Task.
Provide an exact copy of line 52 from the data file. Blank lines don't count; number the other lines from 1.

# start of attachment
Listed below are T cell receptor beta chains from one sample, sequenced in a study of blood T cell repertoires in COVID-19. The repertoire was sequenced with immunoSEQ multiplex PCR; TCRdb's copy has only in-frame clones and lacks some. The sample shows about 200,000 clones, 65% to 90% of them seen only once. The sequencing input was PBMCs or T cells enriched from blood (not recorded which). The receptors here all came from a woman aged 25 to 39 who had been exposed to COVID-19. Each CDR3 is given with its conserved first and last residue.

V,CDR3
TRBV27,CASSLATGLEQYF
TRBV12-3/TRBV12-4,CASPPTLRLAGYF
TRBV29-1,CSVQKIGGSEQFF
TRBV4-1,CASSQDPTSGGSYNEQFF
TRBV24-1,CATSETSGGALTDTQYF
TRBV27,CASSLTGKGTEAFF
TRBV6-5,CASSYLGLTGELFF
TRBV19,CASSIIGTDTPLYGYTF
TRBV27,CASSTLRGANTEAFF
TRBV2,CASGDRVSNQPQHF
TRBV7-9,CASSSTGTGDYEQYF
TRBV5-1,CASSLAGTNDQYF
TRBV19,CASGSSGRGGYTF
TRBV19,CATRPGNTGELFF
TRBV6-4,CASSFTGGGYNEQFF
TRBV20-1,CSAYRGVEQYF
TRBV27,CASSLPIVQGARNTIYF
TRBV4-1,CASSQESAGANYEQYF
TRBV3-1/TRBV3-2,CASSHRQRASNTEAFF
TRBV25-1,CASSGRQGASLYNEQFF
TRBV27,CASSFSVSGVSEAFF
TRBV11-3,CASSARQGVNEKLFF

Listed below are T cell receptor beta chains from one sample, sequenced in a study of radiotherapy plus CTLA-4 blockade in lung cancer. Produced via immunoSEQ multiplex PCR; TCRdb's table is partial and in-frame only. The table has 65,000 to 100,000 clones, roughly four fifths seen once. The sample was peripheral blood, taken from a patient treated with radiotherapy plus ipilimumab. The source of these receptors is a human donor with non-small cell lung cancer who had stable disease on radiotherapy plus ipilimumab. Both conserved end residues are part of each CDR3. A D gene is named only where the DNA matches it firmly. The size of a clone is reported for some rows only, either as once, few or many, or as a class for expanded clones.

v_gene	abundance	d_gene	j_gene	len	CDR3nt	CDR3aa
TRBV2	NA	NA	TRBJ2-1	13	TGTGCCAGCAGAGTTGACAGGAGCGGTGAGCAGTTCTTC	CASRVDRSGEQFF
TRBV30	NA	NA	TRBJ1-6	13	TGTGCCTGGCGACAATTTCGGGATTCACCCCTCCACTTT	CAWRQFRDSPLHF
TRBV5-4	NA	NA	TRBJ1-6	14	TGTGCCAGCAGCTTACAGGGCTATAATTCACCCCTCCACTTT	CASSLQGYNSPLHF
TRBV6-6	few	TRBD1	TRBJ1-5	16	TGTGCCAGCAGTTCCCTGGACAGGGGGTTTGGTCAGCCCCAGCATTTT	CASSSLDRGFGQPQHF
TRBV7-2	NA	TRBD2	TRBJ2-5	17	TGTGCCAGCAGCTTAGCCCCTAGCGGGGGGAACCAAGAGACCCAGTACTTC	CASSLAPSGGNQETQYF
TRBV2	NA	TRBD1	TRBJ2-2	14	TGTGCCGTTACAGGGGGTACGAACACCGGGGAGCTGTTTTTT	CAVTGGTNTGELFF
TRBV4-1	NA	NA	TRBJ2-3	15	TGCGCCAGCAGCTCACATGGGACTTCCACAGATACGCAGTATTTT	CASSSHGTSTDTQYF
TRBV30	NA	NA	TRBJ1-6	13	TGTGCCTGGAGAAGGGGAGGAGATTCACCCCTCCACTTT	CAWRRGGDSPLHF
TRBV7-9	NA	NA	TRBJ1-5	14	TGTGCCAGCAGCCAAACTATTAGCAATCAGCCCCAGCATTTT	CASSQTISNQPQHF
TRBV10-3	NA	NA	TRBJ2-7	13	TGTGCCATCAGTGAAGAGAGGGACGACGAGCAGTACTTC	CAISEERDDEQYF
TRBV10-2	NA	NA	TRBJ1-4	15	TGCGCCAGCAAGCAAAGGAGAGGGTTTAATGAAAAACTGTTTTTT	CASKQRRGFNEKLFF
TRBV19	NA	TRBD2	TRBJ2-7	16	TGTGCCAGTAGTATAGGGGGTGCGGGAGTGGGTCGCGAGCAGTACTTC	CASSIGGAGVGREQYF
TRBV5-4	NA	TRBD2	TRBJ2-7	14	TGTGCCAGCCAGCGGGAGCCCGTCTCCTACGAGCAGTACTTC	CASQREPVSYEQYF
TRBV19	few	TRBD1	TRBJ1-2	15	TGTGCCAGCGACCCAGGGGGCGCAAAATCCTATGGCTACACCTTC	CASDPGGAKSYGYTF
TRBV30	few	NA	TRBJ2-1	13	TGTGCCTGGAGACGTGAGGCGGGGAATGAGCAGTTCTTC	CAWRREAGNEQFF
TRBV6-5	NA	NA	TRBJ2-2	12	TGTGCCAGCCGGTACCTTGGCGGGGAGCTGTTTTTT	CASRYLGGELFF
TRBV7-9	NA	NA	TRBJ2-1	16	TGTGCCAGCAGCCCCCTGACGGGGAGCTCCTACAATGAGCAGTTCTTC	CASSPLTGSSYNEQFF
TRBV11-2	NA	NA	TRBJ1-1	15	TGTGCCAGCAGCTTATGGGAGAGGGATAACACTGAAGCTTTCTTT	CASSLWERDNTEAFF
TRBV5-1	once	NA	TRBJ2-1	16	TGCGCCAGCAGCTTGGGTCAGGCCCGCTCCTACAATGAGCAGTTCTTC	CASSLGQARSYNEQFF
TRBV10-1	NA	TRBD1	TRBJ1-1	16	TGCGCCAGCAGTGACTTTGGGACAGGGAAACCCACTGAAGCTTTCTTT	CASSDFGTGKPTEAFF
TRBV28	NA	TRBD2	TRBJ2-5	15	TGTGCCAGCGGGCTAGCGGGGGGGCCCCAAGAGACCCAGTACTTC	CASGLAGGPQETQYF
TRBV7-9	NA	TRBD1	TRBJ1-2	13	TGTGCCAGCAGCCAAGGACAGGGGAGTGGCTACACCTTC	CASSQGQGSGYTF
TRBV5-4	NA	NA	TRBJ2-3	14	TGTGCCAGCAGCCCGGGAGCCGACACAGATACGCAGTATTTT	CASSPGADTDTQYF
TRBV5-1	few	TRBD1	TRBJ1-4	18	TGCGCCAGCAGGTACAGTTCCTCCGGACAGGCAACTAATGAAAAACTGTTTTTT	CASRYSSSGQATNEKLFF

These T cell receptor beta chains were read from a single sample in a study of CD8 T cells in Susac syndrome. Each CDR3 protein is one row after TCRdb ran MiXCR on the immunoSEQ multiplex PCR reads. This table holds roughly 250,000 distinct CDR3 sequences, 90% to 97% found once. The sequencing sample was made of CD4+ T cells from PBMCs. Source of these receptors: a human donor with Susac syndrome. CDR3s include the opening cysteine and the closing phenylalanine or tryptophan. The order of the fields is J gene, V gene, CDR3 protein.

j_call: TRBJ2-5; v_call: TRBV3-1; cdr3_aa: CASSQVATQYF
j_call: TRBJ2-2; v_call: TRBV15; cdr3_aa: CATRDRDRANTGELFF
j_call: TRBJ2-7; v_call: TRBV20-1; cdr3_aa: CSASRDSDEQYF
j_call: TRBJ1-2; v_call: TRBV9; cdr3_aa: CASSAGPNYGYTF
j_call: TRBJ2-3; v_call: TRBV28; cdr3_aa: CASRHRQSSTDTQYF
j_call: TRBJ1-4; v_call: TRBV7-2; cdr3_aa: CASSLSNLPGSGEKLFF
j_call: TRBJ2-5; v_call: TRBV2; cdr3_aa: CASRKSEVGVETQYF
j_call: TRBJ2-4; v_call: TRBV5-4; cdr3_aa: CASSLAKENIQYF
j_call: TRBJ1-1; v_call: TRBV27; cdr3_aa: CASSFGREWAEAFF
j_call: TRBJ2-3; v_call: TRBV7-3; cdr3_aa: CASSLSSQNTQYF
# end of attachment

j_call: TRBJ2-5; v_call: TRBV3-1; cdr3_aa: CASSQVATQYF